I published a version of this essay for last year's Veteran's Day. It seems just as appropriate for Memorial Day.
1998’s Saving Private Ryan is one of the best films of the last 30 years. It is the World War II story of a group of Army rangers tasked, after surviving the amphibious landings of D-Day, to retrieve a paratrooper from the front lines and return him safely to the rear. The paratrooper’s withdrawal is ordered by the highest levels of government after all of his brothers have been lost in other campaigns of the war. Throughout the movie, we see the squad of rangers negotiate the dangerous French countryside, steadily losing members of their own small band of brothers and relentlessly pursuing their mission – even as they question the mission’s necessity. What makes Private Ryan so special? Why should they stick their necks out only to see Ryan returned safely home?
The film’s climactic final scene is emotionally overwhelming for me and for many of my former profession. The rangers have successfully linked-up with Private Ryan’s unit. A German attack is coming. Ryan refuses to leave his own band of brothers to fight without him. The rangers decide to stay and fight, and almost all of them die. The movie ends [LINK HERE] with two heartrending scenes. In the first, the captain of the rangers, with his dying breath, charges the young Private Ryan to “Earn this. Earn it.” In the second, an elderly Ryan in his twilight years is visiting the American national cemetery at Normandy. We see him at the ranger captain’s grave, questioning himself and his wife as to whether he has lived a life that could possibly justify such incredible sacrifice.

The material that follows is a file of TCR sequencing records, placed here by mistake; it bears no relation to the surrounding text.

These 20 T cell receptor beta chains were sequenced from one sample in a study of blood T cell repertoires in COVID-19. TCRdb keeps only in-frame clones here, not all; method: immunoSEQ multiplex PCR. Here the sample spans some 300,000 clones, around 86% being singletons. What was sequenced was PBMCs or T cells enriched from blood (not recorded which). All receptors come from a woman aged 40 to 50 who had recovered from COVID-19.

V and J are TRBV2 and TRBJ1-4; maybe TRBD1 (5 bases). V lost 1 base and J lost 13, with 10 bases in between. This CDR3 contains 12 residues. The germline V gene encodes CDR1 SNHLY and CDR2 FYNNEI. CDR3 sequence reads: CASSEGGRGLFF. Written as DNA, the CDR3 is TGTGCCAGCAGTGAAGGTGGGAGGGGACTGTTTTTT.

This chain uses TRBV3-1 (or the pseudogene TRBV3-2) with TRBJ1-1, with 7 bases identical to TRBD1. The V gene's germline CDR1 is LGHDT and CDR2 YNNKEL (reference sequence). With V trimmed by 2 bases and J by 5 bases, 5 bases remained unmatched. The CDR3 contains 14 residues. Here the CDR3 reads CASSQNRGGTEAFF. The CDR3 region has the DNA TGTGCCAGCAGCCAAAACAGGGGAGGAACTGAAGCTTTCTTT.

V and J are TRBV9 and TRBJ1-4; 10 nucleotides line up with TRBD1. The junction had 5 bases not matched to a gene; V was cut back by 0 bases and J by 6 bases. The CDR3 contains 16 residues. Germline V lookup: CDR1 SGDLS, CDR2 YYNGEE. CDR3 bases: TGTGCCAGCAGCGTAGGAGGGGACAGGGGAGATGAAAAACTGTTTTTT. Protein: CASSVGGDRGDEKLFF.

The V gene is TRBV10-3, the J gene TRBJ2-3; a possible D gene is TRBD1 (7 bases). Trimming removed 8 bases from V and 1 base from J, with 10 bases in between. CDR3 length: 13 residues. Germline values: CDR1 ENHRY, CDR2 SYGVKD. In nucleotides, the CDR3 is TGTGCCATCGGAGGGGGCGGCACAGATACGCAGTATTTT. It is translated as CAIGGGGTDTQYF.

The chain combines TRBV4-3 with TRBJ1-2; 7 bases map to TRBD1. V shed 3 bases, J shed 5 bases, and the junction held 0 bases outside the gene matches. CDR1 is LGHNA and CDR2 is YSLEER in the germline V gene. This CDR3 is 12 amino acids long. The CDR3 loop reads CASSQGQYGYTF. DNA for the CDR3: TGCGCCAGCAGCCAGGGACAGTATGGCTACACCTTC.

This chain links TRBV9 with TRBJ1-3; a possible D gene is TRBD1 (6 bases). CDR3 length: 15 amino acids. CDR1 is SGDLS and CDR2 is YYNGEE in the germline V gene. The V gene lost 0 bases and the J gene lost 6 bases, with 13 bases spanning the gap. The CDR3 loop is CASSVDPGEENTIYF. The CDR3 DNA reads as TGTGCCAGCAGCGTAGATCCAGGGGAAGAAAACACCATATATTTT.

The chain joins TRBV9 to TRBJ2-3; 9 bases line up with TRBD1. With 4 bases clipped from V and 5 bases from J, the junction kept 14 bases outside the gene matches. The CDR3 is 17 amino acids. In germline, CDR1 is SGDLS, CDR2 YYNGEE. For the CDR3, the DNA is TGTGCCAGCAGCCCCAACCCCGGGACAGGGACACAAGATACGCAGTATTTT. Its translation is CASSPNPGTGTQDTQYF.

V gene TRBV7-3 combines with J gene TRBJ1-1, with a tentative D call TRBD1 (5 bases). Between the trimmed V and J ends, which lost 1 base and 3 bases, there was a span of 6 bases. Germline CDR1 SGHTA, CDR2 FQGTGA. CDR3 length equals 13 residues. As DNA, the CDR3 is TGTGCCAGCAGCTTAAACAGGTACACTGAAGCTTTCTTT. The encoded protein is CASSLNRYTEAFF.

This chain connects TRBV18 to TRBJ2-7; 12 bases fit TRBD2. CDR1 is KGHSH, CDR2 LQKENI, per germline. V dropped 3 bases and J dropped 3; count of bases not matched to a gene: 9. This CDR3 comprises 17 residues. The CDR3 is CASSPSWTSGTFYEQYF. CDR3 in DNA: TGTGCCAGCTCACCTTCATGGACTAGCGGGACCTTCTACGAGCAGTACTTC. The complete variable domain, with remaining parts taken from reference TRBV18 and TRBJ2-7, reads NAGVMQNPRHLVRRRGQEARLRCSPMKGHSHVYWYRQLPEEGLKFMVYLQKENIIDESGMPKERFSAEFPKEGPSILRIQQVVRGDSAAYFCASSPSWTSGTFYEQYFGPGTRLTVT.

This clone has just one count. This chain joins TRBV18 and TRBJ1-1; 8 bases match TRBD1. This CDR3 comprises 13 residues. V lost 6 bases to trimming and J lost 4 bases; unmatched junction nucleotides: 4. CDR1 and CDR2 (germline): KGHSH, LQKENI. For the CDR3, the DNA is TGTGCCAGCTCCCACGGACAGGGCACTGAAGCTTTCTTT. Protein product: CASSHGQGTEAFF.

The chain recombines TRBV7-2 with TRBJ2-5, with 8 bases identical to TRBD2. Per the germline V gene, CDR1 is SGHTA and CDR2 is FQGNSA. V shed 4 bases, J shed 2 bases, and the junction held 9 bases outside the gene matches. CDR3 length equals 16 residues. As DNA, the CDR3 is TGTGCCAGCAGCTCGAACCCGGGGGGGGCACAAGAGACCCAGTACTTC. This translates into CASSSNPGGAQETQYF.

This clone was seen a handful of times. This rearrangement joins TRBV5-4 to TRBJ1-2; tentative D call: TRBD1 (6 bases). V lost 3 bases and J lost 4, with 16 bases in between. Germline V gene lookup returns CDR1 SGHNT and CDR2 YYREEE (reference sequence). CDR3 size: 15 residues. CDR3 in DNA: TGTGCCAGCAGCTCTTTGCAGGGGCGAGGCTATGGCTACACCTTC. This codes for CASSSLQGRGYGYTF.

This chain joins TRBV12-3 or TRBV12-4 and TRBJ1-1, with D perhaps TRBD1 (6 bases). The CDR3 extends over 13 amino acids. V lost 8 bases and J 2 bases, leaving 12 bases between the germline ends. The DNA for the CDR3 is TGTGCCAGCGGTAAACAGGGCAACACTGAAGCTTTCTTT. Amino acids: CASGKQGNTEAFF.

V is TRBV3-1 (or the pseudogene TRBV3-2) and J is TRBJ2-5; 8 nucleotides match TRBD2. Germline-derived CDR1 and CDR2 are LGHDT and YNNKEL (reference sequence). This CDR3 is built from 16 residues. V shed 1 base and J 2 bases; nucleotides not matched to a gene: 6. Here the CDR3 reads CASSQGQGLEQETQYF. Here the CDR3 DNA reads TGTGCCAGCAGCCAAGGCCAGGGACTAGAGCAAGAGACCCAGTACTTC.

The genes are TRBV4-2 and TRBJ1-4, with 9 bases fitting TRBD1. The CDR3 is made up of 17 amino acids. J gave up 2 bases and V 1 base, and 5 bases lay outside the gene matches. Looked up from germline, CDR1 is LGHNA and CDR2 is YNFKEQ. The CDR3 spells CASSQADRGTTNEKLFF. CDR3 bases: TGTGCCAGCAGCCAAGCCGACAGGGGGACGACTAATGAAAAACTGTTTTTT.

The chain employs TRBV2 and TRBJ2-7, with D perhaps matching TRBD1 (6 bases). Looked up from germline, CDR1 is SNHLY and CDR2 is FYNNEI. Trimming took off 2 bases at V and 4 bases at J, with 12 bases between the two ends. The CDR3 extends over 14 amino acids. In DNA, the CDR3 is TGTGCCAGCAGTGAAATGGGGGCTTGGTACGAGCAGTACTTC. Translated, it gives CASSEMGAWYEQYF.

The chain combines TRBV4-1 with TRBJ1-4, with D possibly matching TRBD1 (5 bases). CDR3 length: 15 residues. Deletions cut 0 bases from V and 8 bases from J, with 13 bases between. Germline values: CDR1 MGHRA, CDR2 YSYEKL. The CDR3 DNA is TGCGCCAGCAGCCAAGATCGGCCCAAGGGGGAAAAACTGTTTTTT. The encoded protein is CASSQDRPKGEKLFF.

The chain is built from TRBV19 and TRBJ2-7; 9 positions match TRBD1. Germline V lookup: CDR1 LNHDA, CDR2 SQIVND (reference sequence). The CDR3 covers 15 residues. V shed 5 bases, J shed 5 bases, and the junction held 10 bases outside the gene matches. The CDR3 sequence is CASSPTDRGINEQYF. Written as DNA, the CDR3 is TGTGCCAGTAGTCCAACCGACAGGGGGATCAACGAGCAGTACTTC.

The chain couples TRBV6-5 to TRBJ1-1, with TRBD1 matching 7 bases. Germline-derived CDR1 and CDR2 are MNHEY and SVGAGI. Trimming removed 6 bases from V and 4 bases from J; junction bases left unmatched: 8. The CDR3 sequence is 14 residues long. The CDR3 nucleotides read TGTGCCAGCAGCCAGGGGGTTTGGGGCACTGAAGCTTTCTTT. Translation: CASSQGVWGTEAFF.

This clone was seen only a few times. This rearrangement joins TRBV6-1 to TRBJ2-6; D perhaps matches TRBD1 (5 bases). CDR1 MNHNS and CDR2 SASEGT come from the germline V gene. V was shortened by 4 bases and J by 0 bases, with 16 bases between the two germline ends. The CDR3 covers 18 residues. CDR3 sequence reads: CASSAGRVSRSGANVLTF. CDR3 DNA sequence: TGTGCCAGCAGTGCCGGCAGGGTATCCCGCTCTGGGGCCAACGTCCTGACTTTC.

If I may be so bold as to speak for an entire community, veterans expect very little of American society. The benefits we receive cannot equal the sacrifices we make – especially the sacrifices of mind, body, or soul made in distant lands by many of our number. Accolades are unnecessary; civilians rarely appreciate how military members and veterans weigh recognitions of service, sacrifice, and valor. The discounts provided at our favorite establishments are heartily appreciated, but almost bemusing.
What we expect of American society is no more than we expect of ourselves. This Republic we have inherited remains an experiment, not a guarantee. Any study of history extending a timeline prior to the 20th Century shows that a constitutional republic of limited government built upon the foundation of individual citizens’ rights is an extreme outlier, not a norm. It is an exception because of the requirements levied upon each citizen to make this system not only survive, but thrive. In the words of Alexis de Tocqueville, one of the most astute observers of American culture, it requires “well-considered patriotism.” It requires education, engagement, selfless service, and honor from each and every citizen. None of those requirements is one-and-done; each is enduring. It is a hard and relentless mandate, but one that each of us must fulfill if we are to bequeath to our children the same blessings we have so generously received from previous American generations.
“Earn this. Earn it.”